Study finds eating organic could reduce cancer risks

A farm stand array of fall fruits and vegetables

Study finds eating organic could reduce cancer risks

A population-based study of almost 69,000 French adults shows a significant reduction in the risk of cancer among people who say they eat a lot of spray-free food. According to a team of french scientists who looked at the diets of almost 68,000 people for almost five years. They ate more fruit, vegetables, nuts and legumes, and less processed meat, other meat, poultry and milk - the kinds of dietary patterns the Cancer Council recommends to reduce the risk of disease.

By the follow-up, 1,340 cancers had developed, including the following, which were the most prevalent: 459 breast cancers, 180 prostate cancers, 135 skin cancers, 99 colorectal cancers, 47 non-Hodgkin lymphomas, and 15 other lymphomas.

Dr. Shepard points out that people who eat organic foods al so have the tendency to eat healthier diets and exercise more, which are also traits that have been associated with reduced cancer risk. They noted that people who ate more organic foods were 25 percent less likely to get cancers.

Guinter added that "if people are interested in changing their diets or buying foods that are known to help prevent their cancer risk, those would certainly be avenues to take rather than simply buying organic".

Should the results be confirmed, organic food may become a part of the general cancer prevention guidelines, as they could significantly lower the rate of new cancer cases. The researchers, from the Sorbonne Paris Cite, speculated that less exposure to these pesticide residues may explain why eating organic is linked to a lower cancer risk.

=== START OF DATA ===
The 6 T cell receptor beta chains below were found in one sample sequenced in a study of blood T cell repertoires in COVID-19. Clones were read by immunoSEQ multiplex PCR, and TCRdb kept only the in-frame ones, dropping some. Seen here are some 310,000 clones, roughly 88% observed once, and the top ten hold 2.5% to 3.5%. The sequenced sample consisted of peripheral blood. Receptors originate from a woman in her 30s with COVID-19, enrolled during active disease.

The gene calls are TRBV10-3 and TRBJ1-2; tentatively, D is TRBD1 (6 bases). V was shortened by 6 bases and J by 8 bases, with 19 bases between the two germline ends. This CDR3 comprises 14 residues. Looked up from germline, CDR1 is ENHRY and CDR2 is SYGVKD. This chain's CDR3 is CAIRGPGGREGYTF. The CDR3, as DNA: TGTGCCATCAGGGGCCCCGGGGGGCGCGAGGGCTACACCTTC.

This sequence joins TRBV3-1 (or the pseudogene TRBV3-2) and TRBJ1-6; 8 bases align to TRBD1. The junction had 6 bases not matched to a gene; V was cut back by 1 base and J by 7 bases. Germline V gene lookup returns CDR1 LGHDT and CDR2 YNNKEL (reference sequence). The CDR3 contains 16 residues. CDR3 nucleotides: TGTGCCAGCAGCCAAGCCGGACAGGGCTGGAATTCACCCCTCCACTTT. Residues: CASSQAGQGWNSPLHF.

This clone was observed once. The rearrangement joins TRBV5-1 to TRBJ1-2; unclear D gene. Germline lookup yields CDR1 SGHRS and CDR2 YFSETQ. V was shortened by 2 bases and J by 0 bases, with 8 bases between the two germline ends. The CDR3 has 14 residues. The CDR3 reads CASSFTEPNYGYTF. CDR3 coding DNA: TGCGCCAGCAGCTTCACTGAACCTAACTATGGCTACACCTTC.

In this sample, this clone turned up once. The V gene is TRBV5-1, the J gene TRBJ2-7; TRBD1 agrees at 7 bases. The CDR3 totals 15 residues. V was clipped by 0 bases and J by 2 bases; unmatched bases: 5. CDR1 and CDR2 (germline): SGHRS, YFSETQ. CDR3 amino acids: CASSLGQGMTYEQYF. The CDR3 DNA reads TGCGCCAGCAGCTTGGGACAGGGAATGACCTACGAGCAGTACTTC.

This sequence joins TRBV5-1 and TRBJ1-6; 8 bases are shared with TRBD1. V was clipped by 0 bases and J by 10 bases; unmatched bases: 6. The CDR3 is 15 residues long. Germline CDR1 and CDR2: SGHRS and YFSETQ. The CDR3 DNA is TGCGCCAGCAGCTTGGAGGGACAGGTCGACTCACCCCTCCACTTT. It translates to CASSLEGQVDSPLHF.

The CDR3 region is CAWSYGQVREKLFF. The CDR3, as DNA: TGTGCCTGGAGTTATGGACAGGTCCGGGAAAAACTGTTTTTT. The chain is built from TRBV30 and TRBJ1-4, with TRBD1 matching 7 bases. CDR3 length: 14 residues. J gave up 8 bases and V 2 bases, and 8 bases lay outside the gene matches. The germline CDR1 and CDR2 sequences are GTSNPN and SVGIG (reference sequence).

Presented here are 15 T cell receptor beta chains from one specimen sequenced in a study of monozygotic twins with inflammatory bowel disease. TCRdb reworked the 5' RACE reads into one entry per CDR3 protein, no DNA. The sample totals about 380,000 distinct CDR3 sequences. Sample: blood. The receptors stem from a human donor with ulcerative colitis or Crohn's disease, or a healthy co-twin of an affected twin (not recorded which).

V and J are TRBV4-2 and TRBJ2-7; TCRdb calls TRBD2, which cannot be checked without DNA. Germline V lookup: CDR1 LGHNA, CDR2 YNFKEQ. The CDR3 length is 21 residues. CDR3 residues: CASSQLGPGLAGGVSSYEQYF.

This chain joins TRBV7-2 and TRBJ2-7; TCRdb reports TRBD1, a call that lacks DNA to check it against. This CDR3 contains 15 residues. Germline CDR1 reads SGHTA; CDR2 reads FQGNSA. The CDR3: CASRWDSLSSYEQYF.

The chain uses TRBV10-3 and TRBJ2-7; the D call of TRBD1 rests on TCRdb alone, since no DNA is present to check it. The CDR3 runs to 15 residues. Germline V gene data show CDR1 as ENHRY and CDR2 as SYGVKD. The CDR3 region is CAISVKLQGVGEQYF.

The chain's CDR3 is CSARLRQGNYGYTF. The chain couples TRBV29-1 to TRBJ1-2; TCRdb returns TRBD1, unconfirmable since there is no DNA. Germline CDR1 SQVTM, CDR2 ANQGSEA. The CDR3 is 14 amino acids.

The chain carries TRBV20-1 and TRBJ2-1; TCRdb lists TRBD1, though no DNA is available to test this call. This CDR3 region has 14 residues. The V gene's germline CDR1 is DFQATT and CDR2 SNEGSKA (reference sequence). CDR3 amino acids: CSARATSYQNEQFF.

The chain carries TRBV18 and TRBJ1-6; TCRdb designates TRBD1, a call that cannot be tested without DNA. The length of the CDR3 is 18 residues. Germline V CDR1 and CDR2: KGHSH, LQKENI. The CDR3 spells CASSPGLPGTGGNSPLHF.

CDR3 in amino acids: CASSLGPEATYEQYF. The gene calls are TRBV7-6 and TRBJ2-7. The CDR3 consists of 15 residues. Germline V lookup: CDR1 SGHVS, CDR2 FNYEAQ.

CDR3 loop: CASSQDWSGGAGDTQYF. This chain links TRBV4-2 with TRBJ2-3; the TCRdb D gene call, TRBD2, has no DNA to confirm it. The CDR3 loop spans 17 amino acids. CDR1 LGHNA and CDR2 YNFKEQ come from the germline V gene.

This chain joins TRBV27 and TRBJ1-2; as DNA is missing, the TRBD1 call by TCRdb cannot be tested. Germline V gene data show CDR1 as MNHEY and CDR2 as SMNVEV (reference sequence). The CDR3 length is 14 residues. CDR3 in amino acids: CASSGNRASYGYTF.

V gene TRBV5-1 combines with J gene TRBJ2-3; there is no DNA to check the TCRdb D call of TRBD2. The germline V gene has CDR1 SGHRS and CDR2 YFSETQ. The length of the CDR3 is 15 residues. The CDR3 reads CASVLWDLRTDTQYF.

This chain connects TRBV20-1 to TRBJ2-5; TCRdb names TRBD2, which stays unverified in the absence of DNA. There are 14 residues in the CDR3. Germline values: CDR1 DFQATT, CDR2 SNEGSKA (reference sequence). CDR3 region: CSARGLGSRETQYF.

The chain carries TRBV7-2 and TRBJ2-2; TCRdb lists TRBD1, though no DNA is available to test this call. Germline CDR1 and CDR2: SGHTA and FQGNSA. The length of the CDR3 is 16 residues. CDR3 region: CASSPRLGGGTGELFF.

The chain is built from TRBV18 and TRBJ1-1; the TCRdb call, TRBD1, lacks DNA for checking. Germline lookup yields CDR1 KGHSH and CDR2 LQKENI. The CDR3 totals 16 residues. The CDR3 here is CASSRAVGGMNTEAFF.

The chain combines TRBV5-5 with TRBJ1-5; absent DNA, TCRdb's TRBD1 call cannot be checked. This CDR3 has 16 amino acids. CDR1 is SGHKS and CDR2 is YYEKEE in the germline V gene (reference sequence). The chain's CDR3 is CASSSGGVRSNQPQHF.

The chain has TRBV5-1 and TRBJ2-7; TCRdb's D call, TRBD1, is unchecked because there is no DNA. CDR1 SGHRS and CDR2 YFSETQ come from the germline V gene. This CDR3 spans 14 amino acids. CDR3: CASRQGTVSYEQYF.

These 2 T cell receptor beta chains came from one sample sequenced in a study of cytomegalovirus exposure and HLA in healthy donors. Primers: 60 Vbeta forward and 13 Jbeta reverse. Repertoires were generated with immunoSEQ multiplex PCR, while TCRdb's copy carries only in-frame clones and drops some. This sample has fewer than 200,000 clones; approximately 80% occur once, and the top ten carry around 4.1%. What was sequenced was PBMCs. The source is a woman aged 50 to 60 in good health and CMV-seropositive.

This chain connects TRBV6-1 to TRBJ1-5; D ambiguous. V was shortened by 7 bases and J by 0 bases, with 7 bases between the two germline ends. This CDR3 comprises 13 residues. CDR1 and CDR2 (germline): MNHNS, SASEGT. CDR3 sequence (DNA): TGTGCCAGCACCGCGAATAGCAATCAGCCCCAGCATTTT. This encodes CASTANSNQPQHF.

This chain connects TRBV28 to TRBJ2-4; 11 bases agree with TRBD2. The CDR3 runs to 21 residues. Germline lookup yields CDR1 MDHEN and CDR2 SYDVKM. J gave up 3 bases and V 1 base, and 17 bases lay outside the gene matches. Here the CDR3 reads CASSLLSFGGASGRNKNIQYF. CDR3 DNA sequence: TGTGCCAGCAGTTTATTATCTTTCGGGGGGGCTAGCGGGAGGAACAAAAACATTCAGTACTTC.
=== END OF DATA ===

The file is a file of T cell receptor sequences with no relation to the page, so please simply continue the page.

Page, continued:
Investigators also carried out a sensitivity analysis by including the main determinants of pesticide exposure - namely vegetable products - in the organic food score.

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So a team from Inserm, the French equivalent of the U.S. National Institutes of Health, went looking for data.

Eating organic foods does have tangible benefits according to a recently published study. "Even though the authors had access to information of why people are choosing not to eat organic foods, they consider all non-consumers of organic foods the same".

"Asking about consumption of organic foods. assesses a behaviour but not the causes of the behaviour", said Dr Jorge Chavarro, co-author of an accompanying editorial and a researcher at Harvard TH Chan School of Public Health and Brigham and Women's Hospital in Boston.

"In general, we know that healthier diets are better for you when it comes to cancer risk, he said". Bean sprouts and soy are also good anti-cancer food.

What's "urgently" needed is a more detailed study that would address some of the problems in the French report, according to the commentary.

Exposure to pesticides in fruits and vegetables are not only the possible culprits for cancer.

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